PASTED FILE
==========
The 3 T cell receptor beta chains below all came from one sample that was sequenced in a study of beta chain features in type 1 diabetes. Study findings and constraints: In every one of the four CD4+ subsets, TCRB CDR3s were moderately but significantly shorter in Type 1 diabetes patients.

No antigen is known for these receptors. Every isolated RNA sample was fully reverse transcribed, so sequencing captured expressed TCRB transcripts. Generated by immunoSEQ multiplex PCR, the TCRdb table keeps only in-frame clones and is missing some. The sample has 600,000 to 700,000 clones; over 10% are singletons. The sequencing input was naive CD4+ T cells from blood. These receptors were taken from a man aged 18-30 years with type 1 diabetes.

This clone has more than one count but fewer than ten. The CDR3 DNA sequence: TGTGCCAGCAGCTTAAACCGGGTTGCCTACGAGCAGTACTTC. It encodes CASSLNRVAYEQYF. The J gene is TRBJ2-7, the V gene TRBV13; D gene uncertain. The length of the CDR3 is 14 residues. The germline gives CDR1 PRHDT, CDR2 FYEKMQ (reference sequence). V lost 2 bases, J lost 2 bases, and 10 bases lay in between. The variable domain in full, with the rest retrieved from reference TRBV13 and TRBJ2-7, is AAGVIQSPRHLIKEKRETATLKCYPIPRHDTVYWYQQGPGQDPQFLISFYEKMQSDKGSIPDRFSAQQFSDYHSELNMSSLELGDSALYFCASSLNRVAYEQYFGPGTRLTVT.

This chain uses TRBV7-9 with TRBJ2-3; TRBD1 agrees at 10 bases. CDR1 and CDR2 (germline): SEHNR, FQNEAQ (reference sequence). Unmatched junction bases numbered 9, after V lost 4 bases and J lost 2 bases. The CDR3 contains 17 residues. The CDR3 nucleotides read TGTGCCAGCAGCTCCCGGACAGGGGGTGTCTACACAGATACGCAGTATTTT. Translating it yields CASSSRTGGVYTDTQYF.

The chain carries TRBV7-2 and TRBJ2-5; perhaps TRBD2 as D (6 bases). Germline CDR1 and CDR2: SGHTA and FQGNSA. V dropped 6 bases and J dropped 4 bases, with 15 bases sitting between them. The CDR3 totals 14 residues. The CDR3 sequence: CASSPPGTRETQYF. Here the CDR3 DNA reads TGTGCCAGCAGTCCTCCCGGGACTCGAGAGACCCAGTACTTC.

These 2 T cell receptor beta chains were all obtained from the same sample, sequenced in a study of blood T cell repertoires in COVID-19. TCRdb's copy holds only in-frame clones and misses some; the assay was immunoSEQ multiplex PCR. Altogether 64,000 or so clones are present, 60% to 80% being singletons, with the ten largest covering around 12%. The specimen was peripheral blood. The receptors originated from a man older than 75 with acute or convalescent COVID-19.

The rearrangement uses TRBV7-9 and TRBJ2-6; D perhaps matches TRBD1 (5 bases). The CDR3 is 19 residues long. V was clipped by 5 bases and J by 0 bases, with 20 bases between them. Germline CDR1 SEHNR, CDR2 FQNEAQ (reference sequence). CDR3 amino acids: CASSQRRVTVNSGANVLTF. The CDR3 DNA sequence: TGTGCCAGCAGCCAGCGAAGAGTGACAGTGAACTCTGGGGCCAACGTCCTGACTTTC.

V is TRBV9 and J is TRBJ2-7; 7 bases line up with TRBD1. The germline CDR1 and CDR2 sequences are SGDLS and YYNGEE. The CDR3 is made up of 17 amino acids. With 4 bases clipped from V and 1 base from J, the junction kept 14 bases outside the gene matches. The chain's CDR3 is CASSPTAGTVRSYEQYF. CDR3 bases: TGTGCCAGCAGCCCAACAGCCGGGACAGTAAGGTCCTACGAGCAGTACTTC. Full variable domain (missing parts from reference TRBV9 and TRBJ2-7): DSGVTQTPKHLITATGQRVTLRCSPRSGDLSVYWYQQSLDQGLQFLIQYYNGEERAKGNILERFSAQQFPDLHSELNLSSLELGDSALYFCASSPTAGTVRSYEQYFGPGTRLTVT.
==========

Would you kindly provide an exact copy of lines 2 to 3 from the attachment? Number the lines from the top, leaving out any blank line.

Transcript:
No antigen is known for these receptors. Every isolated RNA sample was fully reverse transcribed, so sequencing captured expressed TCRB transcripts. Generated by immunoSEQ multiplex PCR, the TCRdb table keeps only in-frame clones and is missing some. The sample has 600,000 to 700,000 clones; over 10% are singletons. The sequencing input was naive CD4+ T cells from blood. These receptors were taken from a man aged 18-30 years with type 1 diabetes.

This clone has more than one count but fewer than ten. The CDR3 DNA sequence: TGTGCCAGCAGCTTAAACCGGGTTGCCTACGAGCAGTACTTC. It encodes CASSLNRVAYEQYF. The J gene is TRBJ2-7, the V gene TRBV13; D gene uncertain. The length of the CDR3 is 14 residues. The germline gives CDR1 PRHDT, CDR2 FYEKMQ (reference sequence). V lost 2 bases, J lost 2 bases, and 10 bases lay in between. The variable domain in full, with the rest retrieved from reference TRBV13 and TRBJ2-7, is AAGVIQSPRHLIKEKRETATLKCYPIPRHDTVYWYQQGPGQDPQFLISFYEKMQSDKGSIPDRFSAQQFSDYHSELNMSSLELGDSALYFCASSLNRVAYEQYFGPGTRLTVT.